Robinson's Iron fish fountain before it was removed from Chicago Women's Park & Gardens
According to Liz O'Callahan of the Chicago Park District, who also attended Tuesday's advisory council meeting, the beds surrounding the sculpture will retain a formal design- a central circular area covered in crushed red granite  framed with low-lying plantings of ‘Chicagoland Green’ boxwood, ‘Rozanne’ Geranium and ‘Blue Hill' Salvia.The installation will include a metal interpretive plaque on stand with a narrative titled "Visionary". Work on the area is expected to be completed by next Friday, June 17, 2011. A formal dedication is planned for September.

Interpretive sign to accompany Helping Hands installation.

We took a peak to see what was going on 
behind the fence the afternoon of June 2, 2011.


  1. The Chicago Park District, for reasons unknown, has broken the trust of the local community it had previously worked to establish, by not seeking input from us before removing existing art and installing new art of a different nature, as Park Dstrct. Planning Dept. representatives had promised during the open community meetings held within the past 24 months during the Park District take over of the Women's Park & Gardens from the Chicago Dept. of Cultural Affairs...Further, they explicitly promised that no major changes to the park would be undertaken and, per the City of Chicago Park Dstrct. reps present at the meeting on June 7th,last week failed to even consult or coordinate with the Chicago Dept. of Cultural Affairs who manages the Clark House. Museum within the park, or the advisory council for the park consisting of local residents regarding the recent changes.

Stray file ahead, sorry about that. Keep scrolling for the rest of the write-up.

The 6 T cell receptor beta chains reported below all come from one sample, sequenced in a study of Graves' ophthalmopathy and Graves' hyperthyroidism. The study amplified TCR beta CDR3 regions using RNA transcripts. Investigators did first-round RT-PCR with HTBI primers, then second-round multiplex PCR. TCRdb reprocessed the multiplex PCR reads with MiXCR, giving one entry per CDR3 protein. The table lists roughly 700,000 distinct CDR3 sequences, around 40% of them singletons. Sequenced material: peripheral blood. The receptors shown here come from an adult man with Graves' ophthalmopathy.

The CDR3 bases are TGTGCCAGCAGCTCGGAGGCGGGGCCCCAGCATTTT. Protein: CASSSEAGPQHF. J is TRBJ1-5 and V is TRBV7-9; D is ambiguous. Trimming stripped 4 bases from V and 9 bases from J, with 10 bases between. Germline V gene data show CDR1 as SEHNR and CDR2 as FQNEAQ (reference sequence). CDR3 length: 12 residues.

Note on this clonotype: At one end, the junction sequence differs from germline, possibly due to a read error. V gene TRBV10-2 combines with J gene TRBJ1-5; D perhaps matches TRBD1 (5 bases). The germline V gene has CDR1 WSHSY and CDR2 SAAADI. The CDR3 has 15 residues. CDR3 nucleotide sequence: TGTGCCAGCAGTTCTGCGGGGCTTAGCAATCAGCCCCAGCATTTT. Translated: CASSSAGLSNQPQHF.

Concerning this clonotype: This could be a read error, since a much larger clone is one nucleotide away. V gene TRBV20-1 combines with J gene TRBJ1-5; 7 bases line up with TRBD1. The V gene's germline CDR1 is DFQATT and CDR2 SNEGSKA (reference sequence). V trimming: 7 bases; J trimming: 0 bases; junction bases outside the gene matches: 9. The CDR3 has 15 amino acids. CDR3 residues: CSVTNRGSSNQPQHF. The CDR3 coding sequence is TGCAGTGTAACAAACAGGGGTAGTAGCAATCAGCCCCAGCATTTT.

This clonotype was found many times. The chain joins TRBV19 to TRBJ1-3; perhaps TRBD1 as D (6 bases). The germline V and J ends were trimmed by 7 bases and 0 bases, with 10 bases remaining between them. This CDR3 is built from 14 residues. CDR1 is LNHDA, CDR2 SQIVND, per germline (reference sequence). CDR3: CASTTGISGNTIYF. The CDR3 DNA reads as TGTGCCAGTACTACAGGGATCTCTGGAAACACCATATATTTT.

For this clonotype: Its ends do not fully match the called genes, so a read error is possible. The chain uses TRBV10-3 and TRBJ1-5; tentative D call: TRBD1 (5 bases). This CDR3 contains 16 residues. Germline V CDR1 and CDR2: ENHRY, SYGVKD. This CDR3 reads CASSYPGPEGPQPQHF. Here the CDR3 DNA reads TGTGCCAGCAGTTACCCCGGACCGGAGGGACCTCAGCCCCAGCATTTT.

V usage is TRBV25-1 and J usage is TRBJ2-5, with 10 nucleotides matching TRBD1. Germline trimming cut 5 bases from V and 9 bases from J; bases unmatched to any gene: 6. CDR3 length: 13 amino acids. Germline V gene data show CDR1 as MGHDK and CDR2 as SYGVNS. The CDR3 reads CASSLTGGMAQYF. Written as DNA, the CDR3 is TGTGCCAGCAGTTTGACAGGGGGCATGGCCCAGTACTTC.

Other issues directly related to the change that have not considered or taken advantage of local community input include safety of children who may play near the area where the art is being installed, coordination with the original themes of the park's landscaping, and with the Clark House Museum curators and investors. Further, possible needs for security for the park and new art have not yet been addressed. Especially in light of the taxpayer cost to restore the sculpture was,(especially in this economy),we hope the people behind the project are including security for young children who will play near the art, the art and park themselves, and whether it will be welcome by the local community --even if it is decided it should be placed within the same park-. this was not well handled/managed--not to mention principles like honesty and common sense being ignored--Maybe it is not too late for the Park District to rectify some of the concerns written about here---before actually completing the work underway?---

    Overall, we are very fortunate and grateful for the special park we have that includes historic museums within and nearby---We hope the City realizes it for what it is, before trying to improve what is great already without taking advantage of the insights of those that live nearby and use it daily or, deciding to relocate more into it without consideration of the local community and current stakeholders it serves.